In a European Union, “in which decisions are taken as openly as possible and as closely as possible to the citizen”, the real issues at stake and the diplomatic negotiations between the capitals remain opaque and seriously under-reported by national media.
In anticipation of the Lisbon Treaty, and enshrined by it, the Council has opened its doors for public presentations of major policy initiatives and the beginning and the end of the legislative process, available through video on the Council’s audiovisual web page.
In addition, member states with more open traditions of government can do a lot to open up the Council, at least when they hold the presidency.
Despite my critique of the European Council’s near absence of tolerable standards of governance, with regard to openness, representative democracy and closeness to EU citizens, the ongoing Swedish EU Council presidency has generally set the benchmark for the coming trio: Spain, Belgium and Hungary. In my humble view, Sweden showed a more open attitude, produced better pre-meeting information and introduced a versatile use of new technological means, including social media interaction, than previous presidencies.
New Council Rules of Procedure
The Lisbon Treaty has required amendments, which have led to a new edition of the Council’s Rules of Procedure.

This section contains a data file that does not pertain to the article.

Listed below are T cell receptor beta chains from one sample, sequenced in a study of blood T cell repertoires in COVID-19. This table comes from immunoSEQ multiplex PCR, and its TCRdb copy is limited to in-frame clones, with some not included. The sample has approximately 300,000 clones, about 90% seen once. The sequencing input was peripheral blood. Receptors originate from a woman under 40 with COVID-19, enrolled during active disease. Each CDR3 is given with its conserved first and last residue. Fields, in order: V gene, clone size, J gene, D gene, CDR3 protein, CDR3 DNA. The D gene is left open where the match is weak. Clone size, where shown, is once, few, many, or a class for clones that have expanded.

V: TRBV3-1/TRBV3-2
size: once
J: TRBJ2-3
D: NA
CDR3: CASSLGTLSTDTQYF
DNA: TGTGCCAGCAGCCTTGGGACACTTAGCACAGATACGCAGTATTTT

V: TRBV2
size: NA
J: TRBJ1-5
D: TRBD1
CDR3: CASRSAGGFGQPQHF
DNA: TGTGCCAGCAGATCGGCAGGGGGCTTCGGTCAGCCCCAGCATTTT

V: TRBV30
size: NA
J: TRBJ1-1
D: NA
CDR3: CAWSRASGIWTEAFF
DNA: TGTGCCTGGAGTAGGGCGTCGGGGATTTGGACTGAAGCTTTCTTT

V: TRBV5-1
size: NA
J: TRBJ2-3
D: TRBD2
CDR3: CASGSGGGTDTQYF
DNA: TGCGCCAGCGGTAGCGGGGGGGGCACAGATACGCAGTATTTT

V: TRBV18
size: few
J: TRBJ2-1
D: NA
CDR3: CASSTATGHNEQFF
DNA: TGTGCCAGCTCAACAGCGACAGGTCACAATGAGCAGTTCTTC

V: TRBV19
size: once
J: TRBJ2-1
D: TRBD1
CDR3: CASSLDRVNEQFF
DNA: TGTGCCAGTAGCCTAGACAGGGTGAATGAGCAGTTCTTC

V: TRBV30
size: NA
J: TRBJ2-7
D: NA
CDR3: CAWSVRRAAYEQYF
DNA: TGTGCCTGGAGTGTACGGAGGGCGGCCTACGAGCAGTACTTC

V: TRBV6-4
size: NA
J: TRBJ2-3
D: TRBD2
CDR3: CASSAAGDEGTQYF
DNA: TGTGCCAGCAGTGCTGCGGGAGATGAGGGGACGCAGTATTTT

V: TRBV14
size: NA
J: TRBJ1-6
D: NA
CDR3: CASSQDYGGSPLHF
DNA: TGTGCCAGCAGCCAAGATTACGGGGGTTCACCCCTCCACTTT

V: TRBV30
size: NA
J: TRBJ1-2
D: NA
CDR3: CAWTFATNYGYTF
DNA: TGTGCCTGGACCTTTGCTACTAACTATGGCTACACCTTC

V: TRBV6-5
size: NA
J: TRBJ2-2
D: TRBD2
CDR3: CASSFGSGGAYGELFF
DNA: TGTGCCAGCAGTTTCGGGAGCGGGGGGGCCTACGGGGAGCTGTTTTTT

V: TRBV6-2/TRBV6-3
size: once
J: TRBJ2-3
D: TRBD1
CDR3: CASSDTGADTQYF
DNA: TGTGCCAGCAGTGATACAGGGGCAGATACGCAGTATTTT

We humans seem to be highly susceptible to personality contests and the immediacy of great political controversies. Even in more serious literature, “boring” documents, such as the Rules of Procedure, tend to get scant notice, even if they form the basis for hundreds of decisions, conclusions and policy positions annually.
In other words, the new Rules of Procedure are among the most important pieces of secondary legislation in the European Union, at least for those who study or work with EU institutional law or EU politics.
One more step to implement the Lisbon Treaty: The Council’s new Rules of Procedure have now been officially published.
COUNCIL DECISION of 1 December 2009 adopting the Council's Rules of Procedure
(2009/937/EU), published OJEU 11.12.2009 L 325/35
The contents are divided into 28 Articles and six Annexes.
I suggest that readers assess the provisions against the principles of:
• representative democracy
• closeness to citizens
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